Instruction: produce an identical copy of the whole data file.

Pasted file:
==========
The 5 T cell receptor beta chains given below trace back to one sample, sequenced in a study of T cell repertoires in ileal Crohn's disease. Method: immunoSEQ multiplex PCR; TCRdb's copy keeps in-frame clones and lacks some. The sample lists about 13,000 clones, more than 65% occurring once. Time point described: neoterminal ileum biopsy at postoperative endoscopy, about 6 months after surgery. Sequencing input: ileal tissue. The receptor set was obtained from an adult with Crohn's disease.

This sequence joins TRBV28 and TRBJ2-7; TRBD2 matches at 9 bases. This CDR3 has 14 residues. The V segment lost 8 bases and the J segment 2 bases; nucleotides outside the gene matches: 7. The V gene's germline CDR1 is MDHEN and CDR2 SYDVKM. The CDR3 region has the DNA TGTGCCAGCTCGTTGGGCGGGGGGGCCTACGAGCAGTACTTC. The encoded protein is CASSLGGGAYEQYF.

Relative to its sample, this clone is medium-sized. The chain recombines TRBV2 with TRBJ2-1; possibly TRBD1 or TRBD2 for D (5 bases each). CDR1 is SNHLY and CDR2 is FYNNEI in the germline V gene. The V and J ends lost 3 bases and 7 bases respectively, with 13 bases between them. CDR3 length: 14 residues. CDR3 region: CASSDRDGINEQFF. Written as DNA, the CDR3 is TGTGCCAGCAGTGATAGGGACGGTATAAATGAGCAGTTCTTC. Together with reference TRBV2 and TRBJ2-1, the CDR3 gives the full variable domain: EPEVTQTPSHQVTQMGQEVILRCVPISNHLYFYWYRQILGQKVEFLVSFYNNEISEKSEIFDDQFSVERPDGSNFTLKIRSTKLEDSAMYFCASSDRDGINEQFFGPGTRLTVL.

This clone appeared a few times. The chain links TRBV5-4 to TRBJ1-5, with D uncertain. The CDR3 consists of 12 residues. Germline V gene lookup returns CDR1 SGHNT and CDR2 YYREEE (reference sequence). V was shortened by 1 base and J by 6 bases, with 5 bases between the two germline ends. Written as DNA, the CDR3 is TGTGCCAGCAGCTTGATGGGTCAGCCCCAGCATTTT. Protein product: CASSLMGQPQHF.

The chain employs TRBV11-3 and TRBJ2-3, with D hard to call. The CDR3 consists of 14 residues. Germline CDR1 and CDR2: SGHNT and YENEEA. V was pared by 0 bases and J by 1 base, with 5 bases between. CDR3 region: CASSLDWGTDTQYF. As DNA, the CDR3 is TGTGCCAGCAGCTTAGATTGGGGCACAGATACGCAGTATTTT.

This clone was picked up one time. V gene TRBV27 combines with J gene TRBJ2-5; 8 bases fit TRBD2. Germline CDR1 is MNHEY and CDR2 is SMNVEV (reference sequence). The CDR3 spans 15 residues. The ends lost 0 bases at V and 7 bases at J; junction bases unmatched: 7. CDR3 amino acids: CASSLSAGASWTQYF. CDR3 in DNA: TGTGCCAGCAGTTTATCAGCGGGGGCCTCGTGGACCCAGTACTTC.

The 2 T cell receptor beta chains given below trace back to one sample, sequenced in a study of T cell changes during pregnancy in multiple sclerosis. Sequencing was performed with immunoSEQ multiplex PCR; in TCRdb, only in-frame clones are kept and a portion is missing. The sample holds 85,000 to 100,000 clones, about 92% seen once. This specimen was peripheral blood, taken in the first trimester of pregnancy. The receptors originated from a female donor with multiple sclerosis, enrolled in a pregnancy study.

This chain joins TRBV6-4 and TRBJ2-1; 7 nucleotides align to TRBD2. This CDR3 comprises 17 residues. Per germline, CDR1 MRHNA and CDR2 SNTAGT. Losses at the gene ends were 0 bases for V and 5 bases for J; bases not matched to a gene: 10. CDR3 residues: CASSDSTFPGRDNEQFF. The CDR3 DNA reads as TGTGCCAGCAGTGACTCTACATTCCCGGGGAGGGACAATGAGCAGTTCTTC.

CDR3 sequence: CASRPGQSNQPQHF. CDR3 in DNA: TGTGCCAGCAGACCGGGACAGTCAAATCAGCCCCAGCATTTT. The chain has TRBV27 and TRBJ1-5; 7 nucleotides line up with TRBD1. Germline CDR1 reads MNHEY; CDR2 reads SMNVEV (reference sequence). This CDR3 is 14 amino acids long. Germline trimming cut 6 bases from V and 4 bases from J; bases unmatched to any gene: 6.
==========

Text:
The 5 T cell receptor beta chains given below trace back to one sample, sequenced in a study of T cell repertoires in ileal Crohn's disease. Method: immunoSEQ multiplex PCR; TCRdb's copy keeps in-frame clones and lacks some. The sample lists about 13,000 clones, more than 65% occurring once. Time point described: neoterminal ileum biopsy at postoperative endoscopy, about 6 months after surgery. Sequencing input: ileal tissue. The receptor set was obtained from an adult with Crohn's disease.

This sequence joins TRBV28 and TRBJ2-7; TRBD2 matches at 9 bases. This CDR3 has 14 residues. The V segment lost 8 bases and the J segment 2 bases; nucleotides outside the gene matches: 7. The V gene's germline CDR1 is MDHEN and CDR2 SYDVKM. The CDR3 region has the DNA TGTGCCAGCTCGTTGGGCGGGGGGGCCTACGAGCAGTACTTC. The encoded protein is CASSLGGGAYEQYF.

Relative to its sample, this clone is medium-sized. The chain recombines TRBV2 with TRBJ2-1; possibly TRBD1 or TRBD2 for D (5 bases each). CDR1 is SNHLY and CDR2 is FYNNEI in the germline V gene. The V and J ends lost 3 bases and 7 bases respectively, with 13 bases between them. CDR3 length: 14 residues. CDR3 region: CASSDRDGINEQFF. Written as DNA, the CDR3 is TGTGCCAGCAGTGATAGGGACGGTATAAATGAGCAGTTCTTC. Together with reference TRBV2 and TRBJ2-1, the CDR3 gives the full variable domain: EPEVTQTPSHQVTQMGQEVILRCVPISNHLYFYWYRQILGQKVEFLVSFYNNEISEKSEIFDDQFSVERPDGSNFTLKIRSTKLEDSAMYFCASSDRDGINEQFFGPGTRLTVL.

This clone appeared a few times. The chain links TRBV5-4 to TRBJ1-5, with D uncertain. The CDR3 consists of 12 residues. Germline V gene lookup returns CDR1 SGHNT and CDR2 YYREEE (reference sequence). V was shortened by 1 base and J by 6 bases, with 5 bases between the two germline ends. Written as DNA, the CDR3 is TGTGCCAGCAGCTTGATGGGTCAGCCCCAGCATTTT. Protein product: CASSLMGQPQHF.

The chain employs TRBV11-3 and TRBJ2-3, with D hard to call. The CDR3 consists of 14 residues. Germline CDR1 and CDR2: SGHNT and YENEEA. V was pared by 0 bases and J by 1 base, with 5 bases between. CDR3 region: CASSLDWGTDTQYF. As DNA, the CDR3 is TGTGCCAGCAGCTTAGATTGGGGCACAGATACGCAGTATTTT.

This clone was picked up one time. V gene TRBV27 combines with J gene TRBJ2-5; 8 bases fit TRBD2. Germline CDR1 is MNHEY and CDR2 is SMNVEV (reference sequence). The CDR3 spans 15 residues. The ends lost 0 bases at V and 7 bases at J; junction bases unmatched: 7. CDR3 amino acids: CASSLSAGASWTQYF. CDR3 in DNA: TGTGCCAGCAGTTTATCAGCGGGGGCCTCGTGGACCCAGTACTTC.

The 2 T cell receptor beta chains given below trace back to one sample, sequenced in a study of T cell changes during pregnancy in multiple sclerosis. Sequencing was performed with immunoSEQ multiplex PCR; in TCRdb, only in-frame clones are kept and a portion is missing. The sample holds 85,000 to 100,000 clones, about 92% seen once. This specimen was peripheral blood, taken in the first trimester of pregnancy. The receptors originated from a female donor with multiple sclerosis, enrolled in a pregnancy study.

This chain joins TRBV6-4 and TRBJ2-1; 7 nucleotides align to TRBD2. This CDR3 comprises 17 residues. Per germline, CDR1 MRHNA and CDR2 SNTAGT. Losses at the gene ends were 0 bases for V and 5 bases for J; bases not matched to a gene: 10. CDR3 residues: CASSDSTFPGRDNEQFF. The CDR3 DNA reads as TGTGCCAGCAGTGACTCTACATTCCCGGGGAGGGACAATGAGCAGTTCTTC.

CDR3 sequence: CASRPGQSNQPQHF. CDR3 in DNA: TGTGCCAGCAGACCGGGACAGTCAAATCAGCCCCAGCATTTT. The chain has TRBV27 and TRBJ1-5; 7 nucleotides line up with TRBD1. Germline CDR1 reads MNHEY; CDR2 reads SMNVEV (reference sequence). This CDR3 is 14 amino acids long. Germline trimming cut 6 bases from V and 4 bases from J; bases unmatched to any gene: 6.